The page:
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Knowing Left from Right: Ideological Thinking in the 2002 and 2006 Brazilian Presidential Elections
Unformatted Document Text:  Data and Variables Below I analyze data from a six wave panel study conducted in two medium-sized Brazilian cities, Juiz de Fora and Caxias do Sul, between 2002 and 2006. The sample is limited to the 1,412 respondents present in all six waves. The dependent variable for most of the analysis is self-reported ideology, which respondents identified in each wave. The question has three non-response options: the usual “doesn’t know” and “no response,” as well as “the respondent does not understand the meaning of these terms” (interviewers did not read this option aloud and marked it only when the respondent volunteered this answer). After examining the distribution of responses to this question, I treat all three non-response options as a single category throughout the rest of the paper. I code predictors of leftism as follows. The feeling thermometer for Lula originally ran from 0 to 10; as with nearly all other independent variables, I recode it to range from 0 to 1. Support for democracy, originally coded into five response categories, was recoded to run from strong support for the statement that “sometimes a military government is better” (0) to strong agreement that “democracy is always better” (1). Tolerance for strikes is a three-category variable where 0 represents “strikes ought to be prohibited” and 1 “all strikes should be permitted.” Opposition to privatization and opposition to free trade are both five-category variables for which 0 represents strong agreement with privatization and free trade, respectively; 1 represents strong opposition to them. Support for land reform is again a five-category variable, but coded so that 1 represents support for the policy and 0 opposition. And finally, support for social spending is an index (alpha .51) based on the mean of three five-category variables regarding approval of general social spending, the Bolsa Escola conditional cash transfer 8

Authors: Smith, Amy.
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Data and Variables
Below I analyze data from a six wave panel study conducted in two medium-sized
Brazilian cities, Juiz de Fora and Caxias do Sul, between 2002 and 2006. The sample is limited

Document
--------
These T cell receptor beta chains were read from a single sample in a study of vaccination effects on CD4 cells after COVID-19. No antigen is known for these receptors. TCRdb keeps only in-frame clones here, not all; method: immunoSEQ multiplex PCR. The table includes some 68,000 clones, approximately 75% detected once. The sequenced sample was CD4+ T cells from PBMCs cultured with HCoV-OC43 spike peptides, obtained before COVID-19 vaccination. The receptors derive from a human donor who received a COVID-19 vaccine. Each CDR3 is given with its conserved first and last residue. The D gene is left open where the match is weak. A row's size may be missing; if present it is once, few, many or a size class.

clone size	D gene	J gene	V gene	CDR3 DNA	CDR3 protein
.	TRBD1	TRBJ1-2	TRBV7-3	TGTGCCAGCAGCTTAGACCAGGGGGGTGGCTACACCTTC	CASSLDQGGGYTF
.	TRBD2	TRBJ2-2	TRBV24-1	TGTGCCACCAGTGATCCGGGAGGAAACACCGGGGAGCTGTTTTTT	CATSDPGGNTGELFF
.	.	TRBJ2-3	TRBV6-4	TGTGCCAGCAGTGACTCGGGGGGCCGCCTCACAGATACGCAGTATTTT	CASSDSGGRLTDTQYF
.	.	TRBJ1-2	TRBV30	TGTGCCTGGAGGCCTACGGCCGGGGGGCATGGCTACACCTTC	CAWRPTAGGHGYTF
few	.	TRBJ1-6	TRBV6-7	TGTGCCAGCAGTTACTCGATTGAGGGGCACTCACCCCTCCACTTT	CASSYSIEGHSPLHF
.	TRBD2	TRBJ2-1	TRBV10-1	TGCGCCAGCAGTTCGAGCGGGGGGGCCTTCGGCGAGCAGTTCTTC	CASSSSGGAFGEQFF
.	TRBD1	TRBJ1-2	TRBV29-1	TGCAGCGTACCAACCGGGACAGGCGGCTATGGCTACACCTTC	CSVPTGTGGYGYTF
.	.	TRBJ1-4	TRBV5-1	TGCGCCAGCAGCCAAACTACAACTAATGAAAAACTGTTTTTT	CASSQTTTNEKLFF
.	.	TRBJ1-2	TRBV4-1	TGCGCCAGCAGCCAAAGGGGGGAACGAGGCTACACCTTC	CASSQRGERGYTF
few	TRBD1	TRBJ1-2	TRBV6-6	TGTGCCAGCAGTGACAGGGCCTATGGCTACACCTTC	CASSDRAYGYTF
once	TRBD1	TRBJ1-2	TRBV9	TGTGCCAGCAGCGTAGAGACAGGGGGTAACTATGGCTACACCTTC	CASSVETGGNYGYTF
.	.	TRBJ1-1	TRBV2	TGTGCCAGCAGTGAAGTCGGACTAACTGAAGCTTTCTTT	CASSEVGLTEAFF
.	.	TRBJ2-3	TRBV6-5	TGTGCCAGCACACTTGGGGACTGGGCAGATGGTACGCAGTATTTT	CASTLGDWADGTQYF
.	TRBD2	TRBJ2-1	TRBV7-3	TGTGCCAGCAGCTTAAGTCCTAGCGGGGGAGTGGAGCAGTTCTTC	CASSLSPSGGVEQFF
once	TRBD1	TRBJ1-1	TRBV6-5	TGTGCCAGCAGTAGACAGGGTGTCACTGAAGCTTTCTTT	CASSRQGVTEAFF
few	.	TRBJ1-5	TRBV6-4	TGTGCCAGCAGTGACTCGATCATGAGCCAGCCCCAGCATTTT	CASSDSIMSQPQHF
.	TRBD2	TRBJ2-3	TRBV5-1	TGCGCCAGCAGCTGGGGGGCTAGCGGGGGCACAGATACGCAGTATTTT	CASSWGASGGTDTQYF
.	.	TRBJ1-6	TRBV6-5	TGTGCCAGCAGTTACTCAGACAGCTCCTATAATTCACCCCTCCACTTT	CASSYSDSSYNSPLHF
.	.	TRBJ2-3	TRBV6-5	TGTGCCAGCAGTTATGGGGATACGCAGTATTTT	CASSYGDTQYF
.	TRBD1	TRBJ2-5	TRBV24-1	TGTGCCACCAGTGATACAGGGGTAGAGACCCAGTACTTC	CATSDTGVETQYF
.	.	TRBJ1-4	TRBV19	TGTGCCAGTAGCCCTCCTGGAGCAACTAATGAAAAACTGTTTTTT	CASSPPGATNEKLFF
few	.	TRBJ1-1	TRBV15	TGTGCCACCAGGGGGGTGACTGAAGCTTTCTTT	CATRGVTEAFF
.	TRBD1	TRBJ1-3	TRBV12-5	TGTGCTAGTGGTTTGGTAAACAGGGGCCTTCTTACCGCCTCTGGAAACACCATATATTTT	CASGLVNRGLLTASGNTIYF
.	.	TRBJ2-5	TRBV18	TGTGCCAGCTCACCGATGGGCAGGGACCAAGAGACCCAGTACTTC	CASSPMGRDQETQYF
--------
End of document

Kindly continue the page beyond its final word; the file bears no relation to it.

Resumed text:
to the 1,412 respondents present in all six waves. The dependent variable for most of the
analysis is self-reported ideology, which respondents identified in each wave. The question has
three non-response options: the usual “doesn’t know” and “no response,” as well as “the
respondent does not understand the meaning of these terms” (interviewers did not read this
option aloud and marked it only when the respondent volunteered this answer). After examining
the distribution of responses to this question, I treat all three non-response options as a single
category throughout the rest of the paper.
I code predictors of leftism as follows. The feeling thermometer for Lula originally ran
from 0 to 10; as with nearly all other independent variables, I recode it to range from 0 to 1.
Support for democracy, originally coded into five response categories, was recoded to run from
strong support for the statement that “sometimes a military government is better” (0) to strong
agreement that “democracy is always better” (1). Tolerance for strikes is a three-category
variable where 0 represents “strikes ought to be prohibited” and 1 “all strikes should be
permitted.” Opposition to privatization and opposition to free trade are both five-category
variables for which 0 represents strong agreement with privatization and free trade, respectively;
1 represents strong opposition to them. Support for land reform is again a five-category variable,
but coded so that 1 represents support for the policy and 0 opposition. And finally, support for
social spending is an index (alpha .51) based on the mean of three five-category variables
regarding approval of general social spending, the Bolsa Escola conditional cash transfer
8


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